It’s enough to make one take a long, hard look at one’s own home.

On top of this, a lot of my life has felt out of control. My son got engaged (yay!) and he and his fiancée are looking at buying a business in Sequim, WA, a plane flight and 3-hour drive from the closest airport (boo for the distance, yay for the opportunity, emotional clutter galore for the mom). My husband’s business closed, and we still haven’t figured out what that means for us. Aspects of my job are changing without my say-so; our contract is back up for negotiation; much about next year is up in the air. Stuff.

It’s enough to make one try to figure out what she can actually control, and once again, she looks at her home. The one she has lived in for 21 years.

It started with the master bathroom vanity. Suddenly I found myself looking at it all through the eyes of someone cleaning it out after I’m dead. (I had a lot of scissors, too, BTW. What’s with scissors? And curling irons?) I imagined the kids looking at each other and saying, “Another one of these?” Then I figured it couldn’t hurt to go through the study. I could hear one of the kids asking the other, “Why did she keep this? What is it, even?” I started to gather up things to give away.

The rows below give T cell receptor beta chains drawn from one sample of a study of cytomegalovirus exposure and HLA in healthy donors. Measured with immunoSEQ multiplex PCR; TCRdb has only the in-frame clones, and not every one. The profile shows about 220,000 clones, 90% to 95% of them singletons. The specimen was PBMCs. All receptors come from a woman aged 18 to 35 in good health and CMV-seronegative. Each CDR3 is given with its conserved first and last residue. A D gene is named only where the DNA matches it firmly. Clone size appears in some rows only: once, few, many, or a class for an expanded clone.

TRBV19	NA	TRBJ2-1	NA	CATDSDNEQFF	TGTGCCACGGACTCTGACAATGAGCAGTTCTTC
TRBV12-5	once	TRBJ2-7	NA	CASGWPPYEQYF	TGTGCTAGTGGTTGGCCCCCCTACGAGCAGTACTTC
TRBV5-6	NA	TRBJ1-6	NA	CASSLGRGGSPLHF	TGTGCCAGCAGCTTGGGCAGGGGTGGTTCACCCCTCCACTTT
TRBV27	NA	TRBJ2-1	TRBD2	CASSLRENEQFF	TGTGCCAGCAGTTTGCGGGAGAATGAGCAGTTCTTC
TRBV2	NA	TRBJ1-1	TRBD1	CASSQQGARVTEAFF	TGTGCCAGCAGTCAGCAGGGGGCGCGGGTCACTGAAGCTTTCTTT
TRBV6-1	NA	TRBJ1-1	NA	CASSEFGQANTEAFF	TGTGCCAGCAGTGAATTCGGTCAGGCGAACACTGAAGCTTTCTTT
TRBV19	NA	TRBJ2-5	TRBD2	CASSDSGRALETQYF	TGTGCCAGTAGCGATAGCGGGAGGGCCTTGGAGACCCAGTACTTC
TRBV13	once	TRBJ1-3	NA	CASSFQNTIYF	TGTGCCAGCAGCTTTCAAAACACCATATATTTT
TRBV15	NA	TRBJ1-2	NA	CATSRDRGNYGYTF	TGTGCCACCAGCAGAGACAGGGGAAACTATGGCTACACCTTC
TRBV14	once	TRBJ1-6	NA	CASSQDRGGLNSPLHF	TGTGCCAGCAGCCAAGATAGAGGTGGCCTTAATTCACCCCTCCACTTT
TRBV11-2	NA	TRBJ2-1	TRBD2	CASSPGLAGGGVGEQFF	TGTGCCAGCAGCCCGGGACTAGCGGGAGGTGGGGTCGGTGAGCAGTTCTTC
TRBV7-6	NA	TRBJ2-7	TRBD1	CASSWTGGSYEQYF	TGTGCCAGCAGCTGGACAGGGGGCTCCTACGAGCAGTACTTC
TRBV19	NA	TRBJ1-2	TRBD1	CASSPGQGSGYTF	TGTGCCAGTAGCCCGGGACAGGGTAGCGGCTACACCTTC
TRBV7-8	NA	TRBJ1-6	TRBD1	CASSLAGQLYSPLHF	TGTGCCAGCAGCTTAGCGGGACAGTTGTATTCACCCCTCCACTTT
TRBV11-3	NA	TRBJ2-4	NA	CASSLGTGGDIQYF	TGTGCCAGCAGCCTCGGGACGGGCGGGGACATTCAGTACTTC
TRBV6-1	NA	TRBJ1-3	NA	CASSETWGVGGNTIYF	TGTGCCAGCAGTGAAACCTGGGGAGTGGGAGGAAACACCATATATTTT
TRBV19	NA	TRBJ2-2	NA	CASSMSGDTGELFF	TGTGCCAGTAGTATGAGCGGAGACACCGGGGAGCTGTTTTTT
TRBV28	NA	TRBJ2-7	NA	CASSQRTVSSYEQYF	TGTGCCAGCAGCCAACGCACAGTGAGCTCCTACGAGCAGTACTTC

Tory noticed it all, and we realized that, with a number of the people who would look askance at us giving away old things gone, we could actually divest ourselves of a lot, like the oversized and prodigious dining room set we inherited from his grandmother. Why, we could create a dining room that allowed the person in the farthest seat to actually get up and leave the table if necessary—a feat that could not previously be accomplished because of the huge table, buffet, and china cabinet.

And while we were at it, we attacked the basement and even (insert horror movie scream) THE CRAWL SPACE!!!

All of which leads to next weekend and the “We’re Not Dead Yet Estate Sale.” Yes, I’m taking a sick day. No, I guess I’m technically not supposed to, but I’m genuinely considering it mental health. After all the stress of the last year—the chronic acid reflux, the hair falling out (for which I strongly recommend Mediceuticals for Thinning Hair, BTW; great stuff!), the weird and inexplicable meltdowns—I’m calling it a legit mental health activity to clear this stuff out and regain control over some aspect of my life.

To my children: You’re welcome. You have no idea what your father and I are saving you from someday, though hopefully not soon.

Looking for dining room furniture? A queen-sized brass bed? Cedar chest? Ginormous bean bag? Christmas tree? CDs? DVDs? China? Linens? Silver-plated trays? Lord knows what else? I’ll be creating an event and putting it on Facebook. Come, buy, chat. Oh, and if you’re looking for Hummel, let me know. It was my grandmother’s, and while I kept a few sentimental pieces, you’ll never believe how much is left.

Posted in Family, Life, the Universe, and Everything | 2 Comments

Sue Klebold on 20/20

It’s the end of a 4-day weekend, and the wind is blowing so hard that I know it’s not safe to be out and about, so what do I do? Watch Sue Klebold’s interview with Diane Sawyer.